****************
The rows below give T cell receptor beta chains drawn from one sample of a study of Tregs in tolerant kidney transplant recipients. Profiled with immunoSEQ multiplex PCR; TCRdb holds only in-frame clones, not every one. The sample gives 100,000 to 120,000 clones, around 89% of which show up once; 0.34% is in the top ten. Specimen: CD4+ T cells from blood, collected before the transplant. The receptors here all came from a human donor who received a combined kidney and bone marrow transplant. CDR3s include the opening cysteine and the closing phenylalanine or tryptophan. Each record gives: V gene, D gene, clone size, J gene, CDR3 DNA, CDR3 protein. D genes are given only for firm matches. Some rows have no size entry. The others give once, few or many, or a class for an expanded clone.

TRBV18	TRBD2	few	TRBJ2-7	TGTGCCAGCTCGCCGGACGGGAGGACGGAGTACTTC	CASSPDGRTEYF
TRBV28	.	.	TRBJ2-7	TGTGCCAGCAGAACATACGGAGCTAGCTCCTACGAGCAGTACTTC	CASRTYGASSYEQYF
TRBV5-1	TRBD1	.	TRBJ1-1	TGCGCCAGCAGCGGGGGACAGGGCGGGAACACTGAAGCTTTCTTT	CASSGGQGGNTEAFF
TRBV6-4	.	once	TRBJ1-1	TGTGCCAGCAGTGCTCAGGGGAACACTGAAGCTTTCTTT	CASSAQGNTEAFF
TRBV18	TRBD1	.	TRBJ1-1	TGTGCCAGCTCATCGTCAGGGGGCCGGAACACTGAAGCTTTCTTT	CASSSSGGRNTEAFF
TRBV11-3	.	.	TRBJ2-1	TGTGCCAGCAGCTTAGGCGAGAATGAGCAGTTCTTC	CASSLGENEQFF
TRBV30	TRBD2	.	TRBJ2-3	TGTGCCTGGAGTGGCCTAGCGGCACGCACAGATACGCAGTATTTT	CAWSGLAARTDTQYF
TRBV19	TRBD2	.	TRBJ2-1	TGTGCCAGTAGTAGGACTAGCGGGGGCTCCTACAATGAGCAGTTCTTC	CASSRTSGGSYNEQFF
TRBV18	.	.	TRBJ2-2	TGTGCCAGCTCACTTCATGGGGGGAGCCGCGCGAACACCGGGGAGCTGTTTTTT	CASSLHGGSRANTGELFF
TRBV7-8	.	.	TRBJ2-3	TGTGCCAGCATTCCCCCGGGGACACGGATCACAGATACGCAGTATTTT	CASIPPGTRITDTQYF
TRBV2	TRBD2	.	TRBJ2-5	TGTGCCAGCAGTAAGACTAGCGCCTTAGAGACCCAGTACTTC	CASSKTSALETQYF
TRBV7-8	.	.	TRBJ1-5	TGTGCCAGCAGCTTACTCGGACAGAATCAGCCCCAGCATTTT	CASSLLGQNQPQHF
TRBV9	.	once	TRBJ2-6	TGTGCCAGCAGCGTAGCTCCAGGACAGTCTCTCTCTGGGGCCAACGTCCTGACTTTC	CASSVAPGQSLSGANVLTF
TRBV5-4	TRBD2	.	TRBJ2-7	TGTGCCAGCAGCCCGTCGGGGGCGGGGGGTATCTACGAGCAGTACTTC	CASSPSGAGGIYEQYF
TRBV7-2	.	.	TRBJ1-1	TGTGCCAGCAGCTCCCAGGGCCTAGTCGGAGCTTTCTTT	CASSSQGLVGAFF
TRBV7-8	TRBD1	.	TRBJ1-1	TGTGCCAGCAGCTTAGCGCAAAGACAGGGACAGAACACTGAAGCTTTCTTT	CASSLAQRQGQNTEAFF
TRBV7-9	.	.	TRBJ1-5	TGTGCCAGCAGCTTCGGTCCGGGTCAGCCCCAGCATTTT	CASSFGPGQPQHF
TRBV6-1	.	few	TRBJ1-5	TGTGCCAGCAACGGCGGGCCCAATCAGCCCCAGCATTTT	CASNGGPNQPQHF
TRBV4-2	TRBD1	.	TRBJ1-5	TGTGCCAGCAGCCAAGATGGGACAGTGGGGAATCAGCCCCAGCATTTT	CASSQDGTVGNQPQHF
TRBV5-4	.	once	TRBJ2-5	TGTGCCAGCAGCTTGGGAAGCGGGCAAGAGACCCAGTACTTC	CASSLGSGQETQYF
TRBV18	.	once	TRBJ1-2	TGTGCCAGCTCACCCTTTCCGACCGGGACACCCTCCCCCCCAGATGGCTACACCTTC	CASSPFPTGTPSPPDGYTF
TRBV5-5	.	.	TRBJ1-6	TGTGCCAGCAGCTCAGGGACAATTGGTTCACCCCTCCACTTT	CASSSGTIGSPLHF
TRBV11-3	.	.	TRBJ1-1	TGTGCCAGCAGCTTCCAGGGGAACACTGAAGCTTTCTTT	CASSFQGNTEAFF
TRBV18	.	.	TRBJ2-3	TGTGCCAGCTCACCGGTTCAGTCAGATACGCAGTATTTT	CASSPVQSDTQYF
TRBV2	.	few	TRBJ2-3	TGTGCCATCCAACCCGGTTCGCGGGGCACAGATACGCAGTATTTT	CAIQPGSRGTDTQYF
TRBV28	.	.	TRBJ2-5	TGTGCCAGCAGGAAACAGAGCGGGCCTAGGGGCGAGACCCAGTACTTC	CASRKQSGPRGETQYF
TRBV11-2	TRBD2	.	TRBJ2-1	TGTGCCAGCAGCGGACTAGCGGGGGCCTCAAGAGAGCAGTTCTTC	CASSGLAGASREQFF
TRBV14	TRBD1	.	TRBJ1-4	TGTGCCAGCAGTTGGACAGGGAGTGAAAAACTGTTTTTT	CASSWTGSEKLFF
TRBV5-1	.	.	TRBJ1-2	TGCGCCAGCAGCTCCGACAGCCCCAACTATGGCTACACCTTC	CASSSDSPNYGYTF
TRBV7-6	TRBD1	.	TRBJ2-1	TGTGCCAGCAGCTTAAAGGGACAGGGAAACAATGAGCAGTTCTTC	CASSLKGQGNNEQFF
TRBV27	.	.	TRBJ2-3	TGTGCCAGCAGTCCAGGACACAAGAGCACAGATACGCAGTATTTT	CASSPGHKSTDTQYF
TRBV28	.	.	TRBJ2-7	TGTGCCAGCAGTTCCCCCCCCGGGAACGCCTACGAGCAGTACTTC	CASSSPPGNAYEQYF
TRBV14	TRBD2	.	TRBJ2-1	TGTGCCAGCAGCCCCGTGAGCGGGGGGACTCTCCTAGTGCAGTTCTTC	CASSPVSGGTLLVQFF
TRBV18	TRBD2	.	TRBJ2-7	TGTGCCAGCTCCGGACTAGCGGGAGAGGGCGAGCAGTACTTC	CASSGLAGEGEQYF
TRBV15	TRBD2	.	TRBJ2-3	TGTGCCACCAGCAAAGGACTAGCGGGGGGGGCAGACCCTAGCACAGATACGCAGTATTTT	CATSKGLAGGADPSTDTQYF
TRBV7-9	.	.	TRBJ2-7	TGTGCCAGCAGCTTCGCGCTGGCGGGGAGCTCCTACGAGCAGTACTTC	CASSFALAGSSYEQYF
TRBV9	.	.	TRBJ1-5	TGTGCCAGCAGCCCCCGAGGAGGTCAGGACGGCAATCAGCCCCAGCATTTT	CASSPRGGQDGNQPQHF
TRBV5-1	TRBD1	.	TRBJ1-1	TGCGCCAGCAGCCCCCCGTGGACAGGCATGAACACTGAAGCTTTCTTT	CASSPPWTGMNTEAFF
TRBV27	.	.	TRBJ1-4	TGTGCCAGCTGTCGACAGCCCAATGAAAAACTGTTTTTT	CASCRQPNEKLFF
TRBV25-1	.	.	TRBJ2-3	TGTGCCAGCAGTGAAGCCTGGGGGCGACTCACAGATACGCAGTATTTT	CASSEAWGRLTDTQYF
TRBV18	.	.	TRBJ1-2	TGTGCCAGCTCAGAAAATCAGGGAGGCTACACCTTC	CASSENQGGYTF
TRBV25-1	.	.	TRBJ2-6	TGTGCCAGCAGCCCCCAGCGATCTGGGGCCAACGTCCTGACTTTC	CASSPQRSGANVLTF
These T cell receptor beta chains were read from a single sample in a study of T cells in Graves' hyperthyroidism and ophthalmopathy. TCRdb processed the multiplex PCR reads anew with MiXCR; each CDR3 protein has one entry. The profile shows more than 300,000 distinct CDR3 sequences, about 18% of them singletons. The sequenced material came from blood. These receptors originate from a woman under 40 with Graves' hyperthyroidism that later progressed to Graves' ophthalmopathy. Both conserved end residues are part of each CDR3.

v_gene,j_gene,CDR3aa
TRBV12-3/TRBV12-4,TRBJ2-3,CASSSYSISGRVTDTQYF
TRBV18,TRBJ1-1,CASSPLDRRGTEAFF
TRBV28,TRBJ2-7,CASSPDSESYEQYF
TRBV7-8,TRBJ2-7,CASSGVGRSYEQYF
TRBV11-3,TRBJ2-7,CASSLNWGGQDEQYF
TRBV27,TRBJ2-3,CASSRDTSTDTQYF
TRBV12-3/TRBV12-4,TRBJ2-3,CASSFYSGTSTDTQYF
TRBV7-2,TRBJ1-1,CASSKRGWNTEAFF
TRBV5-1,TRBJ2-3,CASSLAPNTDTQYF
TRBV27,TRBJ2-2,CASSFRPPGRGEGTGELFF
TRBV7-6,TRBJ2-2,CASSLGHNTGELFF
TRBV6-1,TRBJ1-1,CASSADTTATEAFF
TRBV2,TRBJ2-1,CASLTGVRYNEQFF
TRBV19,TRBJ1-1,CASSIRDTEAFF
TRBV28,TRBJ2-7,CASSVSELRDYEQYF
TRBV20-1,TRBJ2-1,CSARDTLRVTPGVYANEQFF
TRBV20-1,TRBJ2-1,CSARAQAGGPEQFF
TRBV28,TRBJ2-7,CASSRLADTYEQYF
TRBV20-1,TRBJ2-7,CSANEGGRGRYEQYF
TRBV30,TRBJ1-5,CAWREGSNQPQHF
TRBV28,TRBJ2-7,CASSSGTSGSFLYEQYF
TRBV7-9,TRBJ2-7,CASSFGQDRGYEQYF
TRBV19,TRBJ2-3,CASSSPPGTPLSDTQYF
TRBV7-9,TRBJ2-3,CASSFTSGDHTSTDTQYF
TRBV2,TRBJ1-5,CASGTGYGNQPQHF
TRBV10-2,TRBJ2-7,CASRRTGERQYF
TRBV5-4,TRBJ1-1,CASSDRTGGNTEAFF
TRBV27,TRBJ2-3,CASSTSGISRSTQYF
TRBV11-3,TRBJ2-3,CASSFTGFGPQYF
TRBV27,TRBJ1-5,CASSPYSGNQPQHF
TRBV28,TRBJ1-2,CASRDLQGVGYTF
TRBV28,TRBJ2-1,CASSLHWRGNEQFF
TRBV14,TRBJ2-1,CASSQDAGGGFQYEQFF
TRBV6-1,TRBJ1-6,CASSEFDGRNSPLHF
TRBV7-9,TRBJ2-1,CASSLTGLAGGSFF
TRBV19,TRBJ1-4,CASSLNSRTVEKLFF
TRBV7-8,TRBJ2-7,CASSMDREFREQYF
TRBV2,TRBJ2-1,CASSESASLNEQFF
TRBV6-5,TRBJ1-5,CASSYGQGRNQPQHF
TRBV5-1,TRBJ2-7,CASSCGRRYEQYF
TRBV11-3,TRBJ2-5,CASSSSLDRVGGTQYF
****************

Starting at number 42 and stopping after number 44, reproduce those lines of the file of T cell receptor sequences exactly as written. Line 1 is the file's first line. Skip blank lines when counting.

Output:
TRBV18	.	.	TRBJ1-2	TGTGCCAGCTCAGAAAATCAGGGAGGCTACACCTTC	CASSENQGGYTF
TRBV25-1	.	.	TRBJ2-6	TGTGCCAGCAGCCCCCAGCGATCTGGGGCCAACGTCCTGACTTTC	CASSPQRSGANVLTF
These T cell receptor beta chains were read from a single sample in a study of T cells in Graves' hyperthyroidism and ophthalmopathy. TCRdb processed the multiplex PCR reads anew with MiXCR; each CDR3 protein has one entry. The profile shows more than 300,000 distinct CDR3 sequences, about 18% of them singletons. The sequenced material came from blood. These receptors originate from a woman under 40 with Graves' hyperthyroidism that later progressed to Graves' ophthalmopathy. Both conserved end residues are part of each CDR3.